Crate by_address [] [src]

Wrapper type for by-address hashing and comparison.

ByAddress can be used to wrap any pointer type (i.e. any type that implements the Deref trait). This includes references, raw pointers, smart pointers like Rc<T> and Box<T>, and specialized pointer-like types such as Vec<T> and String.

Comparison, ordering, and hashing of the wrapped pointer will be based on the address of its contents, rather than their value.

use by_address::ByAddress;
use std::rc::Rc;

let rc = Rc::new(5);
let x = ByAddress(rc.clone());
let y = ByAddress(rc.clone());

// x and y are two pointers to the same address:
assert_eq!(x, y);

let z = ByAddress(Rc::new(5));

// *x and *z have the same value, but not the same address:
assert_ne!(x, z);

You can use wrapped pointers as keys in hashed or ordered collections, like BTreeMap/BTreeSet or HashMap/HashSet, even if the target of the pointer doesn't implement hashing or ordering. This even includes pointers to trait objects, which usually don't implement the Eq trait because it is not object-safe.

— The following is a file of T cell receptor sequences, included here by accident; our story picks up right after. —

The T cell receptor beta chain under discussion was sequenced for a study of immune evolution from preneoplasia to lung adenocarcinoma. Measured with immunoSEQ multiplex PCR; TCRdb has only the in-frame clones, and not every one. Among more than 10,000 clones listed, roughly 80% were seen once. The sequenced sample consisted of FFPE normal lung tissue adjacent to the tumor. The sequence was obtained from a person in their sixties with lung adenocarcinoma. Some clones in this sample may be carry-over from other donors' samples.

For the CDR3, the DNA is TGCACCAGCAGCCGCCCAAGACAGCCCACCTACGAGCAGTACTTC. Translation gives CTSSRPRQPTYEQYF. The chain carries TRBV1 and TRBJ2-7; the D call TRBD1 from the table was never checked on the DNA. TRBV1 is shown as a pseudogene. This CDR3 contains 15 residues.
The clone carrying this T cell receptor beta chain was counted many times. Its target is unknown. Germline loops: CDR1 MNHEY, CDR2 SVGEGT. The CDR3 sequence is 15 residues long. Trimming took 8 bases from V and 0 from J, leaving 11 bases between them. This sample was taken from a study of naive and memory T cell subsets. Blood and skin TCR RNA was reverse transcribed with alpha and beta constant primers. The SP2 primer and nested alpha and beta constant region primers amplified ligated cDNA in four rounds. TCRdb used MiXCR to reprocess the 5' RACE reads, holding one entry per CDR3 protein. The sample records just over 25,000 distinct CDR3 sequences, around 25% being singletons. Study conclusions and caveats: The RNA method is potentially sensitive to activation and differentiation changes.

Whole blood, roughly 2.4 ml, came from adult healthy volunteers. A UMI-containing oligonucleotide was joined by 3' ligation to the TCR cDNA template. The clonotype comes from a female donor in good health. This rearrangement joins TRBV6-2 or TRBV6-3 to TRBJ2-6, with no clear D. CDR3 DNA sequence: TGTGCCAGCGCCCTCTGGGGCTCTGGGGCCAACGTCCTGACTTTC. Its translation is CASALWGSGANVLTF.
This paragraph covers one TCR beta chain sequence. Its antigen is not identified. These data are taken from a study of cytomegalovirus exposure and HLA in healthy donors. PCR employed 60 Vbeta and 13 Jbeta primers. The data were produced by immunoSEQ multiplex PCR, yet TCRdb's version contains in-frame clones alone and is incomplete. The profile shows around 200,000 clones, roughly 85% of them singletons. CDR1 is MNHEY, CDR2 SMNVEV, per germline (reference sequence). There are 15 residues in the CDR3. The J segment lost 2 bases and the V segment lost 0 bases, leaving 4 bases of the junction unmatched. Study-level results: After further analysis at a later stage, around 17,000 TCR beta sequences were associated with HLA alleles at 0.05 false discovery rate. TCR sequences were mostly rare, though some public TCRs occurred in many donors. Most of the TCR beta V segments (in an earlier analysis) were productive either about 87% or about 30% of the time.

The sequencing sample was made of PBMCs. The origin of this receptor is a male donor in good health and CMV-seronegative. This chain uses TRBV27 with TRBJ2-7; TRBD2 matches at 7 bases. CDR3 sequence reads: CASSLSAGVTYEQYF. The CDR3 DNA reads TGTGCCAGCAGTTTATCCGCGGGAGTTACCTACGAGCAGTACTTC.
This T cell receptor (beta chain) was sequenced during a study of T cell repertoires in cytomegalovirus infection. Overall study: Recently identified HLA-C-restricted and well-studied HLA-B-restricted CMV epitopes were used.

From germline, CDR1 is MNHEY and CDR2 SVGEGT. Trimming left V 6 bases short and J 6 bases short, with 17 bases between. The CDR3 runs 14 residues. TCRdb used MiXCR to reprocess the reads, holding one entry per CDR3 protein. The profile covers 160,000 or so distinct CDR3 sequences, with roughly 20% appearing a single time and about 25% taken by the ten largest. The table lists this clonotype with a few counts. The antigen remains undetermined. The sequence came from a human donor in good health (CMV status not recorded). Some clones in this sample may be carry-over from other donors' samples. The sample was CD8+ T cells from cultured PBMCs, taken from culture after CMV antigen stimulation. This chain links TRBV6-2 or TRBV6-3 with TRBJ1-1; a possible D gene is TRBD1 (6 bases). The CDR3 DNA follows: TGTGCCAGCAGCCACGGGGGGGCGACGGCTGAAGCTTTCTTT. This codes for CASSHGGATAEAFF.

/// Call each item in `callbacks`, skipping any duplicate references.
fn call_each_once(callbacks: &[&Fn()]) {
    let mut seen: HashSet<ByAddress<&Fn()>> = HashSet::new();
    for &f in callbacks {
        if seen.insert(ByAddress(f)) {

If T is a pointer to an unsized type, then comparison and ordering of ByAddress<T> compare the entire fat pointer, not just the "thin" data address. This means that two slice pointers are consider equal only if they have the same starting address and length.

let v = [1, 2, 3, 4];

assert_eq!(ByAddress(&v[0..4]), ByAddress(&v[0..4])); // Same address and length.
assert_ne!(ByAddress(&v[0..4]), ByAddress(&v[0..2])); // Same address, different length.

This crate does not depend on libstd, so it can be used in no_std projects.



Wrapper for pointer types that implements by-address comparison.